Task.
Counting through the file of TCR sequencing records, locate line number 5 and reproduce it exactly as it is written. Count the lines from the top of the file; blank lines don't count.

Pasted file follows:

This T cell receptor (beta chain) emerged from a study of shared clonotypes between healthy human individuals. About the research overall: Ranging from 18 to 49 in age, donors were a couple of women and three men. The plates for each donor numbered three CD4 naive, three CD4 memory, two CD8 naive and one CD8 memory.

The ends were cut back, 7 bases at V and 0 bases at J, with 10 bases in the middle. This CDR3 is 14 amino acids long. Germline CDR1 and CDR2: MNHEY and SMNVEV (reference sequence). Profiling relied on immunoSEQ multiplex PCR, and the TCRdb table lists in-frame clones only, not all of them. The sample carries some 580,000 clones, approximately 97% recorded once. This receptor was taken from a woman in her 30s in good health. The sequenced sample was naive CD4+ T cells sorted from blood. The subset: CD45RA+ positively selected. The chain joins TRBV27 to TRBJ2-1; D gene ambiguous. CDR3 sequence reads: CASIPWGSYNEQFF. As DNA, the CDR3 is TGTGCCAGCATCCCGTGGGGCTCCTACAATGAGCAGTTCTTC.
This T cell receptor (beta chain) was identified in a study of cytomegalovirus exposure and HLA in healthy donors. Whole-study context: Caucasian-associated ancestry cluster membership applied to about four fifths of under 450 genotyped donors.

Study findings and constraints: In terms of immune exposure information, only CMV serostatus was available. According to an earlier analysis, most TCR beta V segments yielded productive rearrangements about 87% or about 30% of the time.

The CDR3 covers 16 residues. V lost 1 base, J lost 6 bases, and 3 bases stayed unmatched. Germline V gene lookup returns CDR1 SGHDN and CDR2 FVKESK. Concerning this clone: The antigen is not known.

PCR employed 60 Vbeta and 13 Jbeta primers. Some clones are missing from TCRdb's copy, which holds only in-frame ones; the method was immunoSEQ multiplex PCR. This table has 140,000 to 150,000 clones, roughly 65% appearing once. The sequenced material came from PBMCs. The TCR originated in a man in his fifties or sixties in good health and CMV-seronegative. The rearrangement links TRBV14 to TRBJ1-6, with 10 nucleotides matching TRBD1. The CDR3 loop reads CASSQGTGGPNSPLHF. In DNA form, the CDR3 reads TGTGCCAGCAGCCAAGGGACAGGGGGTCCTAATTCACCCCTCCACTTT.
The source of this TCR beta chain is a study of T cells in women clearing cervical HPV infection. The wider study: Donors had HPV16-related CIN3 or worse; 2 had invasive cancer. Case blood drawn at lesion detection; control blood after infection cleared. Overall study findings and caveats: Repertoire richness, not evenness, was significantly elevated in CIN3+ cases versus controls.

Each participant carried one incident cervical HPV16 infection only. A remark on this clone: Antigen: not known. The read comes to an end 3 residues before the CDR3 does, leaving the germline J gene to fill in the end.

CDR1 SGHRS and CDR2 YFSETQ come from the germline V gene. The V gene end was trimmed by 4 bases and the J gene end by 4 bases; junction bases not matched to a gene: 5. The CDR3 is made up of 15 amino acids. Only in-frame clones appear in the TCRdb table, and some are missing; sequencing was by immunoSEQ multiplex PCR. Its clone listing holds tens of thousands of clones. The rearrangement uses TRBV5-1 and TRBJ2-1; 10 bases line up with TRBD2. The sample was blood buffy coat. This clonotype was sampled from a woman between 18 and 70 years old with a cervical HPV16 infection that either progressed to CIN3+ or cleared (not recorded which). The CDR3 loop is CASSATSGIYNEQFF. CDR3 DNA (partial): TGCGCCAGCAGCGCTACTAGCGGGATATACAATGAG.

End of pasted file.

The CDR3 covers 16 residues. V lost 1 base, J lost 6 bases, and 3 bases stayed unmatched. Germline V gene lookup returns CDR1 SGHDN and CDR2 FVKESK. Concerning this clone: The antigen is not known.